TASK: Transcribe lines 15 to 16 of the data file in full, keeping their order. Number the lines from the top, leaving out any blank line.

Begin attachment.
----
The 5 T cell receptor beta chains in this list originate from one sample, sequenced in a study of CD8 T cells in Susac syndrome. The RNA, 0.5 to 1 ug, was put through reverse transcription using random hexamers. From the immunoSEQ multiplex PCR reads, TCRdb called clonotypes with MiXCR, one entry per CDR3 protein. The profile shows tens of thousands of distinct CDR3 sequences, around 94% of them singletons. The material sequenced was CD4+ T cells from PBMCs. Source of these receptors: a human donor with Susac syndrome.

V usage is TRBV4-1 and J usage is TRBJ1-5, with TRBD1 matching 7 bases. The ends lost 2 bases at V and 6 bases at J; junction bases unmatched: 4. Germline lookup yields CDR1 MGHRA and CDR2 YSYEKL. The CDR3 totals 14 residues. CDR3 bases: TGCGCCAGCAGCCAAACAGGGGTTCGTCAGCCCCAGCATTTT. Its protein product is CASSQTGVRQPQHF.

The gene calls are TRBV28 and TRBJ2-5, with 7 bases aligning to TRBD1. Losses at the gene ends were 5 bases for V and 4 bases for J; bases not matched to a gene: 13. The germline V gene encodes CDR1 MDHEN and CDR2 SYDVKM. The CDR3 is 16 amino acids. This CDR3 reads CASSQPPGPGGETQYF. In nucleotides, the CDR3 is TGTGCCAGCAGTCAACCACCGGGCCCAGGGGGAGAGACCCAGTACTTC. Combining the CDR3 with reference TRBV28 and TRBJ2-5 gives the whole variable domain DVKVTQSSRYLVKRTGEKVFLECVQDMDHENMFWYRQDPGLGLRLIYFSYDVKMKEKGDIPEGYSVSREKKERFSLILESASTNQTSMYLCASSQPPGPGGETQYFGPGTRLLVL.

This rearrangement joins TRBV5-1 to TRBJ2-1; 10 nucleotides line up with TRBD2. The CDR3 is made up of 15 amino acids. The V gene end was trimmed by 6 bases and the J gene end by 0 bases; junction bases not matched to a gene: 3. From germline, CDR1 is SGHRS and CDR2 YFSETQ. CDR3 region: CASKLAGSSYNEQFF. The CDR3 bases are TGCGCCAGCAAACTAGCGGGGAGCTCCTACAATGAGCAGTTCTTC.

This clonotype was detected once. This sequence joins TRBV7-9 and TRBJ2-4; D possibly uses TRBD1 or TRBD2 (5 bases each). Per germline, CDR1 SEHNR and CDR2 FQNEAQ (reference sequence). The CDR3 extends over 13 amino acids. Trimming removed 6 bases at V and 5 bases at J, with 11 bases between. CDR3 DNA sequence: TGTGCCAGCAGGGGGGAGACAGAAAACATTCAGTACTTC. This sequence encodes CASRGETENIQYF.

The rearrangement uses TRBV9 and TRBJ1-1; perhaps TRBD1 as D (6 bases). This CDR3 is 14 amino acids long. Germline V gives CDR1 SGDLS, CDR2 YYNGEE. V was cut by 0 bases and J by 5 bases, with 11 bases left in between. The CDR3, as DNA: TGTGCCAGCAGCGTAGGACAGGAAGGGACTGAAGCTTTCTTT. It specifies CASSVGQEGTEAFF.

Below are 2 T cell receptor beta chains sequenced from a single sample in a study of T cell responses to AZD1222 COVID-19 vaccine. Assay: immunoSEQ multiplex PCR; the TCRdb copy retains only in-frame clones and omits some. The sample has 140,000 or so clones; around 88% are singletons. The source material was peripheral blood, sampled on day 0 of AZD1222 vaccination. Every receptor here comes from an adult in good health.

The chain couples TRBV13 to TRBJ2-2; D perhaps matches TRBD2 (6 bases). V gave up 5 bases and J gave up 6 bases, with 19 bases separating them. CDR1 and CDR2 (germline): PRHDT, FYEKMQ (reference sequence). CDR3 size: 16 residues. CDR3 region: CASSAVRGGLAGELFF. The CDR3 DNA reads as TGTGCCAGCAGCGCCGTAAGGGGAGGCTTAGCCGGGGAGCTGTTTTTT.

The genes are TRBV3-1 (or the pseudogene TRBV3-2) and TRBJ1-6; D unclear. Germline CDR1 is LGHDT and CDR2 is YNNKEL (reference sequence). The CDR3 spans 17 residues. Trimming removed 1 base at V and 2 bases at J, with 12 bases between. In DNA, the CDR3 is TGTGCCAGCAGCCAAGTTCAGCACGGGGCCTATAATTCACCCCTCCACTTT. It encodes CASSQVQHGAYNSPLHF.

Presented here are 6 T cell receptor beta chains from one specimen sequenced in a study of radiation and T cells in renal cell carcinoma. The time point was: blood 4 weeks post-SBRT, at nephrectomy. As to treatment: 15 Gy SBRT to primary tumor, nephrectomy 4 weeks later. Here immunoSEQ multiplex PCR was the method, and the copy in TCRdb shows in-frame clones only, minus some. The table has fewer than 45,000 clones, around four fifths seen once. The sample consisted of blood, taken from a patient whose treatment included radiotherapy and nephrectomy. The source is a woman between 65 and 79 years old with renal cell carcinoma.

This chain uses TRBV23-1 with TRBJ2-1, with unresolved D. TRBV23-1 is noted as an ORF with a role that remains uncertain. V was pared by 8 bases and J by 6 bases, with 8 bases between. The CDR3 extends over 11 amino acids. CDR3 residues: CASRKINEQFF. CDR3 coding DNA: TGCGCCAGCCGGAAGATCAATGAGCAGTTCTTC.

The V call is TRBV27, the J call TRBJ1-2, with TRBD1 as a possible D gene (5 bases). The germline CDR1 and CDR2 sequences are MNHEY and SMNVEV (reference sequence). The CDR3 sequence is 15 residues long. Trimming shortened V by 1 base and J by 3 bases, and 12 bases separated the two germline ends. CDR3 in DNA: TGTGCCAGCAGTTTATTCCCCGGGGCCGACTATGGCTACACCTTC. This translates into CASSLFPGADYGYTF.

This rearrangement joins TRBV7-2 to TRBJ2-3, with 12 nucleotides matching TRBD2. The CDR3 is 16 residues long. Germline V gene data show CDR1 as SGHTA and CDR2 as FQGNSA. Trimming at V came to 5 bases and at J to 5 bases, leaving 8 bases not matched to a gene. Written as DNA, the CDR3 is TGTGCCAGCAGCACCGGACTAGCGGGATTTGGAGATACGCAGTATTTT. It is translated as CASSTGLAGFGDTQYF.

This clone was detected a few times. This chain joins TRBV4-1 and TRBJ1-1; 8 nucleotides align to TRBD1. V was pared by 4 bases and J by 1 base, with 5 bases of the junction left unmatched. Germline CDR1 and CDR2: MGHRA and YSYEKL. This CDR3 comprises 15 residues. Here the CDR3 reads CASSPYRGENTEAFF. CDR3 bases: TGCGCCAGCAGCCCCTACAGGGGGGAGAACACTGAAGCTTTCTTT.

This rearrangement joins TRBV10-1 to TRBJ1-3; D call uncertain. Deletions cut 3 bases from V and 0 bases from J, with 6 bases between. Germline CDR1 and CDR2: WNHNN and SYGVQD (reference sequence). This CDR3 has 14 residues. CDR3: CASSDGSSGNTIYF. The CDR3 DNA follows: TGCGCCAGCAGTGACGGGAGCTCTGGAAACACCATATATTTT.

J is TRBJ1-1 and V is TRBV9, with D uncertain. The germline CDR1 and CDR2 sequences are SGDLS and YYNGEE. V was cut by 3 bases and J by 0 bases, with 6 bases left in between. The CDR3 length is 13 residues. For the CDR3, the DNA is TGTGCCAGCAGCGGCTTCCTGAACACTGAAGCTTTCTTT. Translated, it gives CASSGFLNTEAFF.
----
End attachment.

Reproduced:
This rearrangement joins TRBV10-1 to TRBJ1-3; D call uncertain. Deletions cut 3 bases from V and 0 bases from J, with 6 bases between. Germline CDR1 and CDR2: WNHNN and SYGVQD (reference sequence). This CDR3 has 14 residues. CDR3: CASSDGSSGNTIYF. The CDR3 DNA follows: TGCGCCAGCAGTGACGGGAGCTCTGGAAACACCATATATTTT.

J is TRBJ1-1 and V is TRBV9, with D uncertain. The germline CDR1 and CDR2 sequences are SGDLS and YYNGEE. V was cut by 3 bases and J by 0 bases, with 6 bases left in between. The CDR3 length is 13 residues. For the CDR3, the DNA is TGTGCCAGCAGCGGCTTCCTGAACACTGAAGCTTTCTTT. Translated, it gives CASSGFLNTEAFF.